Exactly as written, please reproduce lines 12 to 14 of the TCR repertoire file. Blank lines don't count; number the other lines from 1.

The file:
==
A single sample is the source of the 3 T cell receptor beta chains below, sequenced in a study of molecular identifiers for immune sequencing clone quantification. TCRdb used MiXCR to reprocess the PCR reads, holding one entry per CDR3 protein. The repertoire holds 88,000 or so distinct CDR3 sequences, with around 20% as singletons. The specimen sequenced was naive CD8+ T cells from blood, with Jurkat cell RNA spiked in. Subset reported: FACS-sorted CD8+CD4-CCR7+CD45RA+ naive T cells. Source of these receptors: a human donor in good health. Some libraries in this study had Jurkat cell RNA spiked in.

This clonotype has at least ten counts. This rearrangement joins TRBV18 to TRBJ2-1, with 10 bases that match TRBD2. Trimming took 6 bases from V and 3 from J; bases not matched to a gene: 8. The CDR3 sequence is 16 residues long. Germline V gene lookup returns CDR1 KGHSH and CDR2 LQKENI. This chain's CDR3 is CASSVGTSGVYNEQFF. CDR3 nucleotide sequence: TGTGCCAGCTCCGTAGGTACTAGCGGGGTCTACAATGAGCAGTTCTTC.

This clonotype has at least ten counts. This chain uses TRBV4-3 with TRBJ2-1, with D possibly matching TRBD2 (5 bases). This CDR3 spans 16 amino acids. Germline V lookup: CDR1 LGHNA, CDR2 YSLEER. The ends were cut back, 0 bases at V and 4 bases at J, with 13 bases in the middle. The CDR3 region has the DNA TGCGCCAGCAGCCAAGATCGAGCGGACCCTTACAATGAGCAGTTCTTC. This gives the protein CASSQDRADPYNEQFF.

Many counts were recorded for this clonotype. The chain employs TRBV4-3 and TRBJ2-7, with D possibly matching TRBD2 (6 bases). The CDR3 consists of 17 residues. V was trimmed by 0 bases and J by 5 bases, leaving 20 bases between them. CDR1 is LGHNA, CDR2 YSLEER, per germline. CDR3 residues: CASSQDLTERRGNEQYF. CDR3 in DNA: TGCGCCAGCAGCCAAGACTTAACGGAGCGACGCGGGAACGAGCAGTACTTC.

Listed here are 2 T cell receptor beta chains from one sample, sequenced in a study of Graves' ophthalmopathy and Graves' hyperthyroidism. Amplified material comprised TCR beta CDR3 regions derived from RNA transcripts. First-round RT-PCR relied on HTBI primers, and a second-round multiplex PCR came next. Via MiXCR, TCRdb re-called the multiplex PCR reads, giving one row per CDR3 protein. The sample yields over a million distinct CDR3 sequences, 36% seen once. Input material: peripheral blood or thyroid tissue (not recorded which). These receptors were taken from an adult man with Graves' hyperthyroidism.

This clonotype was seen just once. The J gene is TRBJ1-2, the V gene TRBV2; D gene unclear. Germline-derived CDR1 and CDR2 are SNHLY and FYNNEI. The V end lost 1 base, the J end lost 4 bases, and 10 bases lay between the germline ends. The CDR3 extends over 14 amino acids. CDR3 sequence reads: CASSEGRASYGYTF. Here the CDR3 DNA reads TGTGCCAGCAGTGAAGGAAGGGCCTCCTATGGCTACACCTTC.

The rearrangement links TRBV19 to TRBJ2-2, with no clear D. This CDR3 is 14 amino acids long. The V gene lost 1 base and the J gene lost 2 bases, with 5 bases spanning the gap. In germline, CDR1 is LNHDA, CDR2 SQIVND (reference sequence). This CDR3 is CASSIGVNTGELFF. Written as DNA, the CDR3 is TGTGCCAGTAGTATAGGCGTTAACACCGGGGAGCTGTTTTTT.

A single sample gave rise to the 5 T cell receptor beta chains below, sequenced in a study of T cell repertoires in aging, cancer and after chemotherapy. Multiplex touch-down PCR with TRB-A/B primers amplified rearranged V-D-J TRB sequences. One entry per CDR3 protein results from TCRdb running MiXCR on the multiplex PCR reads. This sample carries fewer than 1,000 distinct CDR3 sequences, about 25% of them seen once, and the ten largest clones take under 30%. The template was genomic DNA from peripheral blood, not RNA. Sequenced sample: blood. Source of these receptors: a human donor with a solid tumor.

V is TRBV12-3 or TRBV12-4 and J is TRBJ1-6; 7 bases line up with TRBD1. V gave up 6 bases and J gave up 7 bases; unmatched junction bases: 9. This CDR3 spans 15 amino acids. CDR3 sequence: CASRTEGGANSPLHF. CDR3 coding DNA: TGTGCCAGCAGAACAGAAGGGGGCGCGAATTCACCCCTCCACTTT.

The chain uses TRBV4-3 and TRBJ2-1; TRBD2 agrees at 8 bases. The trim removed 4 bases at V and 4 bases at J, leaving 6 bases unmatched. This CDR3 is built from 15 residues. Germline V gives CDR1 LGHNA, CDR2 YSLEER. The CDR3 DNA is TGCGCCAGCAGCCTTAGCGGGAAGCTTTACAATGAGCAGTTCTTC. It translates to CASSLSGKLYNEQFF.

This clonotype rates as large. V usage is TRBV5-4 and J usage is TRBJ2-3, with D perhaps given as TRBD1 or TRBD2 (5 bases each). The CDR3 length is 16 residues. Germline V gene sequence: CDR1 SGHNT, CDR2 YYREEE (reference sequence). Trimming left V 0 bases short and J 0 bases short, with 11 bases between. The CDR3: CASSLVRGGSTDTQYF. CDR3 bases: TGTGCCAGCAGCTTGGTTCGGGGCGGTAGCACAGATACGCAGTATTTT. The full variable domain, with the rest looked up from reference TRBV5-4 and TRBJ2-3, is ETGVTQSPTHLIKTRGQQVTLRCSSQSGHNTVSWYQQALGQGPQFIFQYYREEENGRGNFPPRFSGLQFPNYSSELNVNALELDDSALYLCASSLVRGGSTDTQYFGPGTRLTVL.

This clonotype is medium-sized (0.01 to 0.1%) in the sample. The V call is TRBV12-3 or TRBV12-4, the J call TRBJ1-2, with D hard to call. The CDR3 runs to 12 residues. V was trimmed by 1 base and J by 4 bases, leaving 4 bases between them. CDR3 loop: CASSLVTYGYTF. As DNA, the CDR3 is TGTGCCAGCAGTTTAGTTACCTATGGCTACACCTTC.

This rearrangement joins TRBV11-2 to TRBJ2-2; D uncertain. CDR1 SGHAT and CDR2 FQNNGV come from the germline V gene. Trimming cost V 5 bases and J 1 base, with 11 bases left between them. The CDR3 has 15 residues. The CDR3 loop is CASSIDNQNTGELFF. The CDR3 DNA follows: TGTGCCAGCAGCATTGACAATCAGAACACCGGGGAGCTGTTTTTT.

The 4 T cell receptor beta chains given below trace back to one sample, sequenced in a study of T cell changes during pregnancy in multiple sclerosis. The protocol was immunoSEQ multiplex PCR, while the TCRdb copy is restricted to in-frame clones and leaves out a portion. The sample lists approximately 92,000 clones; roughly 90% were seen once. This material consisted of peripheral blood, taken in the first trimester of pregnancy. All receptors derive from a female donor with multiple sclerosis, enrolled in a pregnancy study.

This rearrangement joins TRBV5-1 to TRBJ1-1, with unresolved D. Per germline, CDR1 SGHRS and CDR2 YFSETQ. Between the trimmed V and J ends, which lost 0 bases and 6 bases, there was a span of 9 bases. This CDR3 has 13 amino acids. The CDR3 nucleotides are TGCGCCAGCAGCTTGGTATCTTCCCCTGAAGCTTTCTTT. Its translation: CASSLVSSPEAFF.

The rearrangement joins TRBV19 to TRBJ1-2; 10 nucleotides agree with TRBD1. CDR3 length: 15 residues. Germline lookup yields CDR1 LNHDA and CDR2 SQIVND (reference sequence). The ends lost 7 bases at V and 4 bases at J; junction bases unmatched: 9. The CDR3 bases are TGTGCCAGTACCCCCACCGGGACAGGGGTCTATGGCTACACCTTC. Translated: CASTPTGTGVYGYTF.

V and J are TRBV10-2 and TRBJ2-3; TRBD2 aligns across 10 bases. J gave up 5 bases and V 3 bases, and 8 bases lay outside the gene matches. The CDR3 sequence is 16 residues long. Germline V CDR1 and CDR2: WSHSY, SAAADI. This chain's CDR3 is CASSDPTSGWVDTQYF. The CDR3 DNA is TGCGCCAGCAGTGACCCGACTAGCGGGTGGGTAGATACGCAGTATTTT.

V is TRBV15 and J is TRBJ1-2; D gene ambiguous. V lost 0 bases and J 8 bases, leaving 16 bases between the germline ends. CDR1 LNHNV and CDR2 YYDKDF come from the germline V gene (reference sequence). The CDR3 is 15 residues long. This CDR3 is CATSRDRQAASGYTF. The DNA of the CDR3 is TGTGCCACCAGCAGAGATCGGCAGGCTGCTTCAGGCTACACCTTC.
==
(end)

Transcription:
This clonotype is medium-sized (0.01 to 0.1%) in the sample. The V call is TRBV12-3 or TRBV12-4, the J call TRBJ1-2, with D hard to call. The CDR3 runs to 12 residues. V was trimmed by 1 base and J by 4 bases, leaving 4 bases between them. CDR3 loop: CASSLVTYGYTF. As DNA, the CDR3 is TGTGCCAGCAGTTTAGTTACCTATGGCTACACCTTC.

This rearrangement joins TRBV11-2 to TRBJ2-2; D uncertain. CDR1 SGHAT and CDR2 FQNNGV come from the germline V gene. Trimming cost V 5 bases and J 1 base, with 11 bases left between them. The CDR3 has 15 residues. The CDR3 loop is CASSIDNQNTGELFF. The CDR3 DNA follows: TGTGCCAGCAGCATTGACAATCAGAACACCGGGGAGCTGTTTTTT.

The 4 T cell receptor beta chains given below trace back to one sample, sequenced in a study of T cell changes during pregnancy in multiple sclerosis. The protocol was immunoSEQ multiplex PCR, while the TCRdb copy is restricted to in-frame clones and leaves out a portion. The sample lists approximately 92,000 clones; roughly 90% were seen once. This material consisted of peripheral blood, taken in the first trimester of pregnancy. All receptors derive from a female donor with multiple sclerosis, enrolled in a pregnancy study.